What you will usually find is that you and your colour coordinated cohorts will be dashing madly about the level, each doing your own thing until the timer expires and you find yourself surprised that you somehow qualified or disheartened that you understandably got eliminated. There is no inbetween.
The biggest offender for this is Fall Ball. We’ve already made our feelings clear on this round in a separate article but, in my experience, I have only won once in six games. I can’t put my finger on why I have struggled so much with this particular game, but seeing this one appear on screen at the random round selection screen always warrants a sigh. Witnessing any number of teammates wobble at two large footballs like toddlers pursuing a balloon quickly becomes a source of shame. Also, there’s something about having Pineapple Fall Guys on the team that you can never quite trust – I’m yet to encounter one that hasn’t somehow sabotaged the entire team’s efforts.
Other team games may see you fare better, with Hoopsey Daisy demanding your team dive through as many moving hoops as possible, and others like Egg Scramble and Hoarders seeing you charge out to collect as many eggs or balls back to you sector as you can before the time ticks down to zero.
It’s fair to say that so much of your success in Fall Guys: Ultimate Knockout comes down to luck. Sure, skill is a part of it, but plenty is based on the actions of your rival players as well as the next obstacle. In the two times I was able to grab the crown and stand tall as the victorious Fall Guy, I’d be dishonest if I had it down to my ability. In Fall Mountain, one of three possible finales you can experience, you must race to the top of the titular mountain, passing many hurdles and obstructions before literally jumping at and grabbing onto the giant crown. The only reason I won was because the other players ahead of me jumped and missed it.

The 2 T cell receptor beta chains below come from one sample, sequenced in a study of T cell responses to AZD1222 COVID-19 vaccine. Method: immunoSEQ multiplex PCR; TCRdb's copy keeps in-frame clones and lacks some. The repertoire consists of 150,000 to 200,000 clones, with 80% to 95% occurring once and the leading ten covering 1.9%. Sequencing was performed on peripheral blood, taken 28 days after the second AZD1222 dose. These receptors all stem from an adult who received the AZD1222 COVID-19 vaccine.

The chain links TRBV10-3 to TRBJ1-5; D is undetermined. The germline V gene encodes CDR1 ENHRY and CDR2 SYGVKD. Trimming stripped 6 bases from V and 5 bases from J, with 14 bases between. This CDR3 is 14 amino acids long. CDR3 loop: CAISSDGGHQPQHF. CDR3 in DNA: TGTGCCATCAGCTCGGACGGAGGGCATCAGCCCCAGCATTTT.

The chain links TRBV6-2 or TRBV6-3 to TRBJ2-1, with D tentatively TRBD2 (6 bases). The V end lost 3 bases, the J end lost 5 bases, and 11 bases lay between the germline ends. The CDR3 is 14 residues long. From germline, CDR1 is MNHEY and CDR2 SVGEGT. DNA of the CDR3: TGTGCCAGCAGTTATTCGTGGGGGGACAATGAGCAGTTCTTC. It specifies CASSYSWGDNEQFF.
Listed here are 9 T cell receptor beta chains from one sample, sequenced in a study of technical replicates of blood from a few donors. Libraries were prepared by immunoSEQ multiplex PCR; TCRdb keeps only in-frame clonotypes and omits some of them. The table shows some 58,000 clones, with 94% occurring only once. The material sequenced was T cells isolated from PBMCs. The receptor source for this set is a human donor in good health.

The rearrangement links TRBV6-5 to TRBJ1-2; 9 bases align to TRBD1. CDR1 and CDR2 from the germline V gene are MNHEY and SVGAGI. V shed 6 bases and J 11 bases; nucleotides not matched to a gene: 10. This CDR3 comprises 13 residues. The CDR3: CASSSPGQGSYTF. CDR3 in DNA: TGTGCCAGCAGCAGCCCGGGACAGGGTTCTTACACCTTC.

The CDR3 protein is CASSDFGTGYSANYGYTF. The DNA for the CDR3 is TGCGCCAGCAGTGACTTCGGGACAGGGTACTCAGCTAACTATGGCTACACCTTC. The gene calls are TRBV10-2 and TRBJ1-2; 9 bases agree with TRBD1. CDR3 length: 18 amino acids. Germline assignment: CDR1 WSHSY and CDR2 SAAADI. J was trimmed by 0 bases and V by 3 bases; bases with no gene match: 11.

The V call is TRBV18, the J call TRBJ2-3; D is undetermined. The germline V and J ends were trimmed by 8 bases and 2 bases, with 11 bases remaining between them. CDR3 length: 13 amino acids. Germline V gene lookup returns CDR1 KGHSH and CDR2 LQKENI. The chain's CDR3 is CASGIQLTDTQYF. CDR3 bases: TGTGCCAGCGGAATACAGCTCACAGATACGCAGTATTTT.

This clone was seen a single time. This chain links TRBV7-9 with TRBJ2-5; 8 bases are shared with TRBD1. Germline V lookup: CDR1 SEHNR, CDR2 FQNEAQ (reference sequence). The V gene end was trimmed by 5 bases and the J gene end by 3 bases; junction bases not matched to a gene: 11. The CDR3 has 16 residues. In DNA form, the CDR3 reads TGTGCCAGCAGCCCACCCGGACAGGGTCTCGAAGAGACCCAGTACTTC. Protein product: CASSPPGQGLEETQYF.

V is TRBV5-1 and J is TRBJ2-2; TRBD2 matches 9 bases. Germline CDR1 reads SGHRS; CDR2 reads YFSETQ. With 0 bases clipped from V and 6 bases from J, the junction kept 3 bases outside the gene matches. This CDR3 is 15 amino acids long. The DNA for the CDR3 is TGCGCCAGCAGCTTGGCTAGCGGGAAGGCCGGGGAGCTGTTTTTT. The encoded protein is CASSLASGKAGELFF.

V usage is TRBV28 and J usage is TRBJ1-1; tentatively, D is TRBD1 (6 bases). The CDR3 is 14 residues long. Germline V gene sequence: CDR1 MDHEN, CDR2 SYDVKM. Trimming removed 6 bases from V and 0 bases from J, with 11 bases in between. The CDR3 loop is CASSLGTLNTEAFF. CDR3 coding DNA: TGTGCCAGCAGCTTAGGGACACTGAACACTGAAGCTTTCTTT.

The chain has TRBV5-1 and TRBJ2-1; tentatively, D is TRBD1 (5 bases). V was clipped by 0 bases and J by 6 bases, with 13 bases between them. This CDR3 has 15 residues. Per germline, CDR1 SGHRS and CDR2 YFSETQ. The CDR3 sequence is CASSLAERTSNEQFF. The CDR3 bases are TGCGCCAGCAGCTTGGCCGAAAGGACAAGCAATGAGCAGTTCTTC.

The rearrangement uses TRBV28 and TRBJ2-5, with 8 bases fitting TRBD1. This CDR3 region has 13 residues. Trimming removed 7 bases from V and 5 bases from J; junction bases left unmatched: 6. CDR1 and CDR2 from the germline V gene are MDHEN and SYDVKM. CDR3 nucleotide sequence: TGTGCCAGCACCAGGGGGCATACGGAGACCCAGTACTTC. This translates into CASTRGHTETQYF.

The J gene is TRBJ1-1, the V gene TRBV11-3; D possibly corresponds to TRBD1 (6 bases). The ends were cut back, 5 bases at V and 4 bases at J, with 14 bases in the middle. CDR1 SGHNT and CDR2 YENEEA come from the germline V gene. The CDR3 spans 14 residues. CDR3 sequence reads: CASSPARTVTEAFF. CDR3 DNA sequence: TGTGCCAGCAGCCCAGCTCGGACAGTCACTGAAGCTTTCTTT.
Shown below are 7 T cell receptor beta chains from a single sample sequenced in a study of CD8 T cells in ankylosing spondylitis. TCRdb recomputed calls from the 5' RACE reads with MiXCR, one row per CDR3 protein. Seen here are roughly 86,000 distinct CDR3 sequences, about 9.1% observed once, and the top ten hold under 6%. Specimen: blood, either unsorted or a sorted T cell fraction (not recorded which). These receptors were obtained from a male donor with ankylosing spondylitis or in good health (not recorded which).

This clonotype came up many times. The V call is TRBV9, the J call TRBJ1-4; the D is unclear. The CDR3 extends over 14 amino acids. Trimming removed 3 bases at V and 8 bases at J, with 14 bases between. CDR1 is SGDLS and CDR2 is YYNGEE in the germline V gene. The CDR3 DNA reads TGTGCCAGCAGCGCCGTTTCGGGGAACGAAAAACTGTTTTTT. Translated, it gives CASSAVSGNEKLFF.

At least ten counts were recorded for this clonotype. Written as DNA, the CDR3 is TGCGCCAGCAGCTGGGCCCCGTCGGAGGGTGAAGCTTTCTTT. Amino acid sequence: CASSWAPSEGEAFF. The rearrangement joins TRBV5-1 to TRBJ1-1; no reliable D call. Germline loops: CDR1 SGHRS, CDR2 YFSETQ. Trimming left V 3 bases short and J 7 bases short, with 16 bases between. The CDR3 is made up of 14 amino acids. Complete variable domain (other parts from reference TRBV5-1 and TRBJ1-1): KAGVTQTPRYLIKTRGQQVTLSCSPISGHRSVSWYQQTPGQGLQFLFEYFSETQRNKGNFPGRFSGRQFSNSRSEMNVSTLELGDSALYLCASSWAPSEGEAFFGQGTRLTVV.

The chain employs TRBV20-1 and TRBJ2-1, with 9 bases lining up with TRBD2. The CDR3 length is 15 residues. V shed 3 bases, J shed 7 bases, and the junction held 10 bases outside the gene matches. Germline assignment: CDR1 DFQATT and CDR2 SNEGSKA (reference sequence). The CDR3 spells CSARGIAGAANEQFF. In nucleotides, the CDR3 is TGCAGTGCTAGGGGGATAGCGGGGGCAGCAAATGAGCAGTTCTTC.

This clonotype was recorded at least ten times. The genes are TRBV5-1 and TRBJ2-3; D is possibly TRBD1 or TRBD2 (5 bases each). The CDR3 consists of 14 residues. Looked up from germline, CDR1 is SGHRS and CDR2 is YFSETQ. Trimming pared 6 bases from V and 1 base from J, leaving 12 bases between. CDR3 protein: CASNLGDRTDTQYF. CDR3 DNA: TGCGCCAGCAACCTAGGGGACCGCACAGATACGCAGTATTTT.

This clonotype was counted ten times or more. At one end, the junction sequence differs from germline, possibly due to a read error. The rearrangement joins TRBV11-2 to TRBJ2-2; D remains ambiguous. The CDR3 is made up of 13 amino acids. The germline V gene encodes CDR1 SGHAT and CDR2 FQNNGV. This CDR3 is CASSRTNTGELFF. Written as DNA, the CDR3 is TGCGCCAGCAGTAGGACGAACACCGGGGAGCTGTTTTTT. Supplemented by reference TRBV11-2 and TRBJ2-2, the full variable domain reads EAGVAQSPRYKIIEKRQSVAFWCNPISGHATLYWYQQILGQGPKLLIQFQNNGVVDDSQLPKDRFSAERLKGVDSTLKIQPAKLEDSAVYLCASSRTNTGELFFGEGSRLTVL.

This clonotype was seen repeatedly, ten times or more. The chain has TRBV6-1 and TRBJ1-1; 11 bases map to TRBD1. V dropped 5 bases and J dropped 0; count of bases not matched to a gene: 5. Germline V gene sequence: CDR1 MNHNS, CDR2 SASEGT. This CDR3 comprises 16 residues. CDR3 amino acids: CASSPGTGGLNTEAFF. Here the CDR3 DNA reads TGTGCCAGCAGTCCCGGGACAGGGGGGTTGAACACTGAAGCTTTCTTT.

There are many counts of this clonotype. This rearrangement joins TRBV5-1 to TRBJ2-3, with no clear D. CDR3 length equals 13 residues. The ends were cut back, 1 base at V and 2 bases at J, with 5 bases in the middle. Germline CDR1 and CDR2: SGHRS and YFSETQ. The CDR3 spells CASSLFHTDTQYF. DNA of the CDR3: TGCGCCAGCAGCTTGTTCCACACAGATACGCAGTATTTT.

This didn’t matter to me. The sheer euphoria I felt seeing my feathered avatar on that winners podium managed to dwarf the joy I felt with any Fortnite or Warzone royale victory before it. I think the luck element may just be why Fall Guys feels infinitely more addictive that any other ‘last man standing’ style game out there. It helps the appeal of the game tremendously because you don’t need to be Ninja or have some impossible level of streamer skill to stand a chance at winning, which is also why you’ll find yourself having ‘just one more game’ again and again and again.
My only major niggle with Fall Guys comes when playing with friends. Even though you will ultimately be racing against them, it can be difficult to identify where exactly they are on the level outside of a small white arrow above them. You can make player tags visible but, with all the kamikazeing bodies on screen at any given time, it doesn’t make it any easier to spot them.
Additionally, there can be some issues finding lobbies, but with Fall Guys still being in relative infancy at the time of writing (paired with its unprecedented success), this is entirely understandable. Hopefully they’ll also be able to put in place measures that stop some players from cheating going forward – here’s looking at you, random person who managed to stand on the edge of the level and breeze through to the next round in a game of Roll Out. I see you and I will have my vengeance.
Fall Guys: Ultimate Knockout is a fun, frustrating, colourful and addictive blast that separates itself from other last man standing games like Call of Duty: Warzone and Fortnite: Battle Royale — and all for the better. It’s as silly as it is compelling and you’ll have to tear yourself away to stop playing. Sure, being trampled by tens of other Bean-people can be tiresome as you watch the number of other Fall Guys who qualify in the top-right corner rack up but, honestly, the chaos is all part of the appeal.
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One or two nitpicks aside, Fall Guys: Ultimate Knockout is a ridiculously good time and one of the standout titles of 2020.